Cases that may have a profound effect upon DWI law
January 2014 — Various interesting issues are now before the New Jersey Supreme Court. These cases will probably be resolved within the next few months. They may have a profound effect upon the law involving Driving While Intoxicated.
The first cases involves the question of whether the offense of refusing to provide a breath sample should be enhanced as a result of a prior conviction for Driving While Intoxicated. By “enhanced” we mean that the penalties for the offense became much more severe. A recent New Jersey Supreme Court decision determined that a conviction for Driving While Intoxicated, which followed a conviction for Refusing to Provide a Breath Sample, should not result in an enhancement. The case now before the Court deals with a similar issues but with the DWI offense occurring before the Refusal conviction. If the Supreme Court’s rationale in the earlier case holds, that DWI and Refusal are in effect, separate offenses even though appearing in the same Statute, the subsequent refusal should not be enhanced.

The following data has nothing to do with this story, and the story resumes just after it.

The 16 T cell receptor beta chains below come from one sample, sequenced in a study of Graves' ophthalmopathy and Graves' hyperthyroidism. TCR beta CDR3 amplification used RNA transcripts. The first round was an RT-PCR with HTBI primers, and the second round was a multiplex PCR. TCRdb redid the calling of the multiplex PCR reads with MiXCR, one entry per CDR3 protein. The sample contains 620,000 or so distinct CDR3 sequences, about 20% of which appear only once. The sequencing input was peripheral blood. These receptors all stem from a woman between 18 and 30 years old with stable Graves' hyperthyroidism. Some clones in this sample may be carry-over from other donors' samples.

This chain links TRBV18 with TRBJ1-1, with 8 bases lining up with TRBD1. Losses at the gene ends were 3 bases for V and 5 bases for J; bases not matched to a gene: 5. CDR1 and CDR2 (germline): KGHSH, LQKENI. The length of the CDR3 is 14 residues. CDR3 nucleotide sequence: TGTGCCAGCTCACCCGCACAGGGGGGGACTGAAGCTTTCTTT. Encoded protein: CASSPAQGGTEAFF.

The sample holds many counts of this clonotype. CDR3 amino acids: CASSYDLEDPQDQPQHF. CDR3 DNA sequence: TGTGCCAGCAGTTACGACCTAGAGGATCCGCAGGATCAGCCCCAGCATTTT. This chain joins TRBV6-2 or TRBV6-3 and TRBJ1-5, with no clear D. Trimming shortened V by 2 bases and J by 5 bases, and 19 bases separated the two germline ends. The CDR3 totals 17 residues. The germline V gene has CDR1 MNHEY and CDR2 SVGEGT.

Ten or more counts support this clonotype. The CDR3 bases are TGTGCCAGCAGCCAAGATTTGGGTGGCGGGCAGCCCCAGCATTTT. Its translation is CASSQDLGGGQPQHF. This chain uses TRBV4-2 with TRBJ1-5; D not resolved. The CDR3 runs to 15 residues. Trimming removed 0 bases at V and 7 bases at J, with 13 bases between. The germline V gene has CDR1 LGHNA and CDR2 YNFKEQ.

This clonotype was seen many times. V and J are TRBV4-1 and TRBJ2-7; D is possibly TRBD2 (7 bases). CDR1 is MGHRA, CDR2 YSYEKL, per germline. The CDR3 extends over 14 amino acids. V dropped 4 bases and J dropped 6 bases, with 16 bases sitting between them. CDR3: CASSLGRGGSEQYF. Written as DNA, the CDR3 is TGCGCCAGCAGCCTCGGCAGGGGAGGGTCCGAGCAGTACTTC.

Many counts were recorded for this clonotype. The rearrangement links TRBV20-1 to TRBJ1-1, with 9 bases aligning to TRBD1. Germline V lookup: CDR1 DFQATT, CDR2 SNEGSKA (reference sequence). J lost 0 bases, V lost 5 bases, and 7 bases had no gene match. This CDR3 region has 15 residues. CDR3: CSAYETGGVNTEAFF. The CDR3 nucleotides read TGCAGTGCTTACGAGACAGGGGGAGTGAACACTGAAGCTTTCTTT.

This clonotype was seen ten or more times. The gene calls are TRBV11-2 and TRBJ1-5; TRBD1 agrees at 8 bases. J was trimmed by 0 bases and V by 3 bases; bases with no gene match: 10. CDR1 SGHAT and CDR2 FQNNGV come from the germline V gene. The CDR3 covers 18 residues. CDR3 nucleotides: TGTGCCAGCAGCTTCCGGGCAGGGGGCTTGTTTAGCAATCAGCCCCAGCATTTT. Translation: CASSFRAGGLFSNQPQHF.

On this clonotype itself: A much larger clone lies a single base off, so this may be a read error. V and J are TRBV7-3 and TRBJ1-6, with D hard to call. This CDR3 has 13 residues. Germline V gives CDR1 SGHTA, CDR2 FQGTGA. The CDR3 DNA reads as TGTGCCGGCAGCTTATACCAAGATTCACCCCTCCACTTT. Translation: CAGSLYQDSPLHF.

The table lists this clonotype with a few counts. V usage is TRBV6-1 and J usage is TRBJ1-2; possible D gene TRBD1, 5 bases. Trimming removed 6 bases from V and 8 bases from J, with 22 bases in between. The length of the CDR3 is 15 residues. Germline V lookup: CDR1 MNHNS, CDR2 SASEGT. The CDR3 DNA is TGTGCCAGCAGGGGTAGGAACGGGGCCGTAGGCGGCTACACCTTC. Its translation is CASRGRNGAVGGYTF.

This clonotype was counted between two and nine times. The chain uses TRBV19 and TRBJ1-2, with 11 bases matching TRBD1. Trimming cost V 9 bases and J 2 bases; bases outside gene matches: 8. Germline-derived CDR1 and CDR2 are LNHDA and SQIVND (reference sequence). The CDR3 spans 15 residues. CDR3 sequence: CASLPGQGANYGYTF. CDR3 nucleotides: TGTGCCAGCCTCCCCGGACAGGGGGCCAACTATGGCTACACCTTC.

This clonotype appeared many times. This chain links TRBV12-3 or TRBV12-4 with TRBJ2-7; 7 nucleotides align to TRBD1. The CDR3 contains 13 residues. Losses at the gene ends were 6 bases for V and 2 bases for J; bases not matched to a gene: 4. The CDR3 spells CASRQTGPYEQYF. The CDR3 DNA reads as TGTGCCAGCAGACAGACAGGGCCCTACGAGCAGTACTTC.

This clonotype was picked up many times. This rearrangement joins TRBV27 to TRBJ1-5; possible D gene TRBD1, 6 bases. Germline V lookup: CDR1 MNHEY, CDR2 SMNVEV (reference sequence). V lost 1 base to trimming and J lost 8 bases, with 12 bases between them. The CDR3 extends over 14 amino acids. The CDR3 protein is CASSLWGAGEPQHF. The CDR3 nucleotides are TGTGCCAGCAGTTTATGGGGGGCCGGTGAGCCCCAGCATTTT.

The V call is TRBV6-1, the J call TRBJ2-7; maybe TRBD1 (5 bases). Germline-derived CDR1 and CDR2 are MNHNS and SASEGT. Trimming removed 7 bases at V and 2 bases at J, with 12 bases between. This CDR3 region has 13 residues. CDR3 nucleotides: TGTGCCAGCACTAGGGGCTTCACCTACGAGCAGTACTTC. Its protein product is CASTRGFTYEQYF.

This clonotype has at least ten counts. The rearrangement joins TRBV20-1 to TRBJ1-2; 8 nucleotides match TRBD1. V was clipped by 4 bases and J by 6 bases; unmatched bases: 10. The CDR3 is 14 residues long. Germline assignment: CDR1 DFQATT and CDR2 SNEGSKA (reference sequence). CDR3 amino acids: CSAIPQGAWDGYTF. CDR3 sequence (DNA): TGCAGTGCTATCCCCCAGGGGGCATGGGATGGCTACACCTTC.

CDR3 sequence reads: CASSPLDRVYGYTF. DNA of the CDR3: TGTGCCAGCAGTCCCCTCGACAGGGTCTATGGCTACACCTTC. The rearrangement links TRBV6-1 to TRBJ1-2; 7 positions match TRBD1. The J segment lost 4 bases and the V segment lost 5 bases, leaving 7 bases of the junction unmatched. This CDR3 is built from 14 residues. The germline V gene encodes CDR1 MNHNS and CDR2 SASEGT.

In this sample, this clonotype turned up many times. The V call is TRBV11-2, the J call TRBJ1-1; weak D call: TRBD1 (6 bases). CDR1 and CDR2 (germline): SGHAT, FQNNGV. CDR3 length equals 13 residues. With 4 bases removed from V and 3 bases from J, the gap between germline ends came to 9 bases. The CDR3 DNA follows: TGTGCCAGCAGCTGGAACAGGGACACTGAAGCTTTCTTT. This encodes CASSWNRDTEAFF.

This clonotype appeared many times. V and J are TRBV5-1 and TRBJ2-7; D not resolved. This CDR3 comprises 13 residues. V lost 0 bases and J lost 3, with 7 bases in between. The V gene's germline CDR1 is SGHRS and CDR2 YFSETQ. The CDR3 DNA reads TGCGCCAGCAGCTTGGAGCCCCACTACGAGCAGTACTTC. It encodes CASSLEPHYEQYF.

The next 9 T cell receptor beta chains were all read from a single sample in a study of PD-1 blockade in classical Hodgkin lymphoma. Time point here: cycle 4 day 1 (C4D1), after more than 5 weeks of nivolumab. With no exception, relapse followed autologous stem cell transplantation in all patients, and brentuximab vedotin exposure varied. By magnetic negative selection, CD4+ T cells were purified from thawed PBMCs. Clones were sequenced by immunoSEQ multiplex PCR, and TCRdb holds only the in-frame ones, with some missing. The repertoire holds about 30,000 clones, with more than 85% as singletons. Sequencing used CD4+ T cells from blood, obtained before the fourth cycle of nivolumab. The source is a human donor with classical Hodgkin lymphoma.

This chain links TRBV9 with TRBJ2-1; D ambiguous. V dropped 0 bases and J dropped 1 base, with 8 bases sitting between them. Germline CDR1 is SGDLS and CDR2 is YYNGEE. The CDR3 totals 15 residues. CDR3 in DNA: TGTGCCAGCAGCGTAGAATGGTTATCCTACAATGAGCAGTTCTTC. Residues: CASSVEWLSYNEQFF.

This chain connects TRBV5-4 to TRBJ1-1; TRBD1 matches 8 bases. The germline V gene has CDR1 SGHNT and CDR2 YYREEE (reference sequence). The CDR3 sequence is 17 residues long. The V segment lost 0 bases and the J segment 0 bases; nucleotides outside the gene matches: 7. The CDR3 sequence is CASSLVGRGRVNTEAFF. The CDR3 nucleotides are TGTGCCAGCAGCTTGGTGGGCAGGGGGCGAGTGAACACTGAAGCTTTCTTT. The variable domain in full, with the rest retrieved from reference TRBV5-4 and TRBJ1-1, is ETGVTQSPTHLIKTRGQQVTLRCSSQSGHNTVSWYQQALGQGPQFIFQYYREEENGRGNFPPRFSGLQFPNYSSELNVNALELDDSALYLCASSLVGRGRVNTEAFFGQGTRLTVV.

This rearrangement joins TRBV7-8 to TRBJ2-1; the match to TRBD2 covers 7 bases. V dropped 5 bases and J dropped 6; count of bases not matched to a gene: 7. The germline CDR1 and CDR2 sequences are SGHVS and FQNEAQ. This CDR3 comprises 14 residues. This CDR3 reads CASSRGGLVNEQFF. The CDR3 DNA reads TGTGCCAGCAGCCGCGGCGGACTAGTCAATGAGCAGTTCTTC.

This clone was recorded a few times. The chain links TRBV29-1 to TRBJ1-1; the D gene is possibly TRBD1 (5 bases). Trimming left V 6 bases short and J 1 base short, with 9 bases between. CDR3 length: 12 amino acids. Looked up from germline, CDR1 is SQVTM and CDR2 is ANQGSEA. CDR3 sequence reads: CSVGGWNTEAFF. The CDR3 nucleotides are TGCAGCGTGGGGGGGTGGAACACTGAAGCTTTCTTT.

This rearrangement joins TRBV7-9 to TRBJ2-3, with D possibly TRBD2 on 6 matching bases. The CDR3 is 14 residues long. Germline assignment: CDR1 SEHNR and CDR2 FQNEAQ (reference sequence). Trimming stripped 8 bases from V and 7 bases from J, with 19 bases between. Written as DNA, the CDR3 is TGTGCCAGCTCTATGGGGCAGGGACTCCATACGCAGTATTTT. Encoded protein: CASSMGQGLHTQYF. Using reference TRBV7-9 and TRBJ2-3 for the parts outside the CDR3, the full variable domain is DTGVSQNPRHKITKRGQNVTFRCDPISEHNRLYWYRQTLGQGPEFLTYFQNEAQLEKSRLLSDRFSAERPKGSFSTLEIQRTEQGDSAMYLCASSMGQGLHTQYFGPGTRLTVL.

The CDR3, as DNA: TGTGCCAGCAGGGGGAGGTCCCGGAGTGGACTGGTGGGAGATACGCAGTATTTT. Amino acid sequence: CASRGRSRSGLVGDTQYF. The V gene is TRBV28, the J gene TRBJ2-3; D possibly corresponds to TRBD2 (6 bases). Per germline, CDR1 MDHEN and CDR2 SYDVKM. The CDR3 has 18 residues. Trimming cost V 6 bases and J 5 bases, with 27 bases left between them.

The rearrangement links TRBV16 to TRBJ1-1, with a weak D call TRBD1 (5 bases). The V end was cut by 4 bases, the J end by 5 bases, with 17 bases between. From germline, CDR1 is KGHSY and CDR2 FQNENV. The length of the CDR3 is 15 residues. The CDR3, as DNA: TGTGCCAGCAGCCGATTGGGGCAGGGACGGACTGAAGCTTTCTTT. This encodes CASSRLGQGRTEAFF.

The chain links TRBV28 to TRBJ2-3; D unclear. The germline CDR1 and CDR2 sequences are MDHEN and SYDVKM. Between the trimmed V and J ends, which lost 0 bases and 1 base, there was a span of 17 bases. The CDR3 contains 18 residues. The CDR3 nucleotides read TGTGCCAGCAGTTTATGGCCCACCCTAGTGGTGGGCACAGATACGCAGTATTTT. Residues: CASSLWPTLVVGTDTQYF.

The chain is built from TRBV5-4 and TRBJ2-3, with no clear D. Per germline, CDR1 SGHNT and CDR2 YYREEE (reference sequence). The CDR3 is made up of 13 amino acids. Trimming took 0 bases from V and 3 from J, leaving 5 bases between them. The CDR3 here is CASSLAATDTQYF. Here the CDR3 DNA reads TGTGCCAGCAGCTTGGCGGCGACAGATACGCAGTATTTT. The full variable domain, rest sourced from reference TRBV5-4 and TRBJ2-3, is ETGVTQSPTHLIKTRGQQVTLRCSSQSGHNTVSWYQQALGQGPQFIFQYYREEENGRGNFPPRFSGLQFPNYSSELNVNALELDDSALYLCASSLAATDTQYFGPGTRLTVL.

Another case before the Supreme Court involving enhanced penalties, involves the questions of when an individual charged with a second and third DWI offense is entitled to more than one “step-down”. The “step-down” provisions in our DWI Statute allow for a driver to be considered as a first offender when a second offense occurs more than 10 years after a first offense and a second offender when a third offense occurs more than 10 years after a second offense. The question now before the New Jersey Supreme Court is whether a driver is entitled to a step-down on one or two occasions. The Appellate Division previously considered this issue and determined that only one step-down was allowed.
Another interesting case considers when a urine sample can be taken from a defendant to determine whether alcohol or drugs are present in blood. This case considers the recent United States Supreme Court decision requiring a search warrant before taking a blood sample, unless emergency conditions make this impractical or consent is given by the Defendant. The Supreme Court will consider the State’s interest in obtaining proof that an offense occurred along with the defendant’s right not to be subject to unreasonable, intrusive searches.